## 550A - Two Substrings

There are many ways to solve this problem. Author solution does the following: check if substring "AB" goes before "BA", and then vice versa, if "BA" goes before "AB".

You can do it in the following way: find the first occurence of "AB" then check all substrings of length two to the right of it to check if substring "BA" also exists. Then do it vice versa.

Complexity of the solution is *O*(*n*), where *n* is the length of the given string.

## 550B - Preparing Olympiad

Because of the low constraints, this problem can be solved by complete search over all problem sets (there are 2^{n} of them).

For every potential problem set (which can be conviniently expressed as bit mask) we need to check if it satisfies all needed criteria. We can simply find the sum of problem complexities and also the difference between the most difficult and the easiest problems in linear time, iterating over the problems that we included in our current set/bitmask. If this problem set can be used, we increase the answer by one.

Complexity of this solution is *O*(2^{n}·*n*).

## 550C - Divisibility by Eight

This problem can be solved with at least two different approaches.

The first one is based on the "school" property of the divisibility by eight — number can be divided by eight if and only if its last three digits form a number that can be divided by eight. Thus, it is enough to test only numbers that can be obtained from the original one by crossing out and that contain at most three digits (so we check only all one-digit, two-digit and three-digit numbers). This can be done in *O*(*len*^{3}) with three nested loops (here *len* is the length of the original number).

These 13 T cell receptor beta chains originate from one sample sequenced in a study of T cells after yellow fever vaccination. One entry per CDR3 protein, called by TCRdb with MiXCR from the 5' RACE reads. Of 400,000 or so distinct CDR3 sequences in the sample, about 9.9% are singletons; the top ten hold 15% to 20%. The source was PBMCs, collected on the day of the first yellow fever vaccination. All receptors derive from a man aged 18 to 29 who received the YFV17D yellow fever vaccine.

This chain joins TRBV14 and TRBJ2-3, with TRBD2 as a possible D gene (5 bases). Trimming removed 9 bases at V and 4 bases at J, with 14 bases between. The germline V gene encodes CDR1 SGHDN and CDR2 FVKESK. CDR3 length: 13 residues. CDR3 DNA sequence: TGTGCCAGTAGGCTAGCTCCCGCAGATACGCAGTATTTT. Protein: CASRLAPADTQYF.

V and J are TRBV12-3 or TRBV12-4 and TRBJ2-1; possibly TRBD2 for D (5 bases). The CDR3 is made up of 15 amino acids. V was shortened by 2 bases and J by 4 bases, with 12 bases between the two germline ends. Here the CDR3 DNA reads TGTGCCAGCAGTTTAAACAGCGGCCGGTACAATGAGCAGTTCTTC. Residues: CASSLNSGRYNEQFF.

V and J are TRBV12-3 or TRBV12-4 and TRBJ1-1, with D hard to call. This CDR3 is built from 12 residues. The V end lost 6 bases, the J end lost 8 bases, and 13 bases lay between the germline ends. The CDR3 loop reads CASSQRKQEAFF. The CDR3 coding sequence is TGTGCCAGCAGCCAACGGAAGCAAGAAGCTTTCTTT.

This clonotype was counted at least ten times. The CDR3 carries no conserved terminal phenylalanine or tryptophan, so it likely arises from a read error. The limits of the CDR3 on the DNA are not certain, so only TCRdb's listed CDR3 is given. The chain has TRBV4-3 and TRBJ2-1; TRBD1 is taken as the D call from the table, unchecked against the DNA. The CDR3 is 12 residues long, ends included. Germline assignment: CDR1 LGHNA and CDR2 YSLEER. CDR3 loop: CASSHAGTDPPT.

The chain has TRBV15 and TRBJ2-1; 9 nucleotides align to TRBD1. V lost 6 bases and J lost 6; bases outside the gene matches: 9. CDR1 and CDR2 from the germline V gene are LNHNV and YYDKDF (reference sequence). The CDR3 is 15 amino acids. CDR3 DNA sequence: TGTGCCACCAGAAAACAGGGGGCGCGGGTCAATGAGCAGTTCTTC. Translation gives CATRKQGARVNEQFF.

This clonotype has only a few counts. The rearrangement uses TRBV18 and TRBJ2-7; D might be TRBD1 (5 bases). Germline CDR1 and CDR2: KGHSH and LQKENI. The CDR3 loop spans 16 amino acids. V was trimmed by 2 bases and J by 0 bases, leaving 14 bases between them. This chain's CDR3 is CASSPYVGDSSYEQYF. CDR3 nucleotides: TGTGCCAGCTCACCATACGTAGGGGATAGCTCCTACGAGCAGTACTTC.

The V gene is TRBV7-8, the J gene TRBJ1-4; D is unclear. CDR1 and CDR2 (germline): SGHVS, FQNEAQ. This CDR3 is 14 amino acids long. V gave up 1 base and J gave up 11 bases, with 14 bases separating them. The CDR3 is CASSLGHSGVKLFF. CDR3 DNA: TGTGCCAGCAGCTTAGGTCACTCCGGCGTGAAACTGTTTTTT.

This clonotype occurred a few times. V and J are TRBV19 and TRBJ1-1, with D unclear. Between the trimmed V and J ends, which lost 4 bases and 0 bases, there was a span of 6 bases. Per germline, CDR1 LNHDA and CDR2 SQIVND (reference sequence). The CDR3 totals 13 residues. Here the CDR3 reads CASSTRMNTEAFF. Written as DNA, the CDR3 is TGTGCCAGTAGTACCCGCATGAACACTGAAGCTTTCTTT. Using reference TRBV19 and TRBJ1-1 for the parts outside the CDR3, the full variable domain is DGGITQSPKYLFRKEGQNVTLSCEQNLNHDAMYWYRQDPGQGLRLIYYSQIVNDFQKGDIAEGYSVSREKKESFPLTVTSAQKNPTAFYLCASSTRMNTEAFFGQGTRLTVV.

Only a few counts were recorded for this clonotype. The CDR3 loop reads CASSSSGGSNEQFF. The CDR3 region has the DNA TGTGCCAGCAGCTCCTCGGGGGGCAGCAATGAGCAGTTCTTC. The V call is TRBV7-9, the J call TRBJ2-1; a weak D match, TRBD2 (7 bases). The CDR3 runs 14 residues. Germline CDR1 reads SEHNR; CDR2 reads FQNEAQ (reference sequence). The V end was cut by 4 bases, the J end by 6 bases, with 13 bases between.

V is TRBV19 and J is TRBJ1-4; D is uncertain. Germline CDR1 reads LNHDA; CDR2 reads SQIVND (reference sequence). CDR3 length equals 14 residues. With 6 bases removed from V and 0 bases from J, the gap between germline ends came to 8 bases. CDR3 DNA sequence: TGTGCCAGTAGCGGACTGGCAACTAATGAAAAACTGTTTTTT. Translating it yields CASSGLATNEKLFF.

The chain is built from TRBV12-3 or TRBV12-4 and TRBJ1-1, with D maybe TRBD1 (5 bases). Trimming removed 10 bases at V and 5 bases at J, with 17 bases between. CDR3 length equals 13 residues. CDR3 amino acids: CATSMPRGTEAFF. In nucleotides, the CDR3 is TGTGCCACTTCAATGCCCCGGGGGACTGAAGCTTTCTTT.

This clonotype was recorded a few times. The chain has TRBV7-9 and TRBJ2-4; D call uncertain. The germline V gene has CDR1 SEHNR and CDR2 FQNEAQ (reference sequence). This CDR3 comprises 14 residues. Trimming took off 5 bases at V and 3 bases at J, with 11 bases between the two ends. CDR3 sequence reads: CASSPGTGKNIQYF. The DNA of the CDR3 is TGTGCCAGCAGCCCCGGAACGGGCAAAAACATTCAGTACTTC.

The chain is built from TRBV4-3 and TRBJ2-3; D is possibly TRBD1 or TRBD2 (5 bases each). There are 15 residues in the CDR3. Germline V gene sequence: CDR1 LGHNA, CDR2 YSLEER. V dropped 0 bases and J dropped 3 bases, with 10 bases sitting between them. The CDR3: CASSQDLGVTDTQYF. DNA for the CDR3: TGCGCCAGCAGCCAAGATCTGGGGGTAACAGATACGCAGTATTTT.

Second approach uses dynamic programming. Let's calculate *dp*[*i*][*j*], 1 ≤ *i* ≤ *n*, 0 ≤ *j* < 8. The value of dp is true if we can cross out some ditits from the prefix of length *i* such that the remaining number gives *j* modulo eight, and false otherwise.

This dp can be calculated in the following way: let *a*_{i} be *i*th digit of the given number. Then *dp*[*i*][*a*_{i}*mod*8] = 1 (just this number). For all 0 ≤ *j* < 8 *dp*[*i*][(*j* * 10 + *a*_{i})*mod*8] = *max*(*dp*[*i*][(*j* * 10 + *a*_{i})*mod*8], *dp*[*i* - 1][*j*]) (we add current digit to some previous result), *dp*[*i*][(*j* * 10)*mod*8] = *max*(*dp*[*i*][(*j* * 10)*mod*8], *dp*[*i* - 1][*j*]) (we cross out current digit).

Answer is "YES" if *dp*[*i*][0] = 1 for some position *i*. For restoring the answer we need to keep additional array *prev*[*i*][*j*], which will say from where current value was calculated. Complexity of such solution is *O*(8·*len*) (again *len* is the length of the original number).

## 550D - Regular Bridge

Let's prove that there is no solution for even *k*.

Suppose our graph contains some bridges, *k* = 2*s* (even), all degrees are *k*. Then there always exists strongly connected component that is connected to other part of the graph with exactly one bridge.

Consider this component. Let's remove bridge that connects it to the remaining graph. Then it has one vertex with degree *k* - 1 = 2*s* - 1 and some vertices with degrees *k* = 2*s*. But then the graph consisting of this component will contain only one vertex with odd degree, which is impossible by Handshaking Lemma.

Let's construct the answer for odd *k*. Let *k* = 2*s* - 1.

For *k* = 1 graph consisting of two nodes connected by edge works.

For *k* ≥ 3 let's construct graph with 2*k* + 4 nodes. Let it consist of two strongly connected components connected by bridge. Enumerate nodes of first component from 1 to *k* + 2, second component will be the same as the first one.

Let vertex 1 be connected to the second component by bridge. Also connect it with *k* - 1 edges to vertices 2, 3, ..., *k*. Connect vertices 2, 3, ..., *k* to each other (add all possible edges between them), and then remove edges between every neighbouring pair, for example edges 2 - 3, 4 - 5, ..., (*k* - 1) - *k*.

Then we connect vertices 2, 3, ..., *k* with vertices *k* + 1 and *k* + 2. And finally add an edge between nodes *k* + 1 and *k* + 2.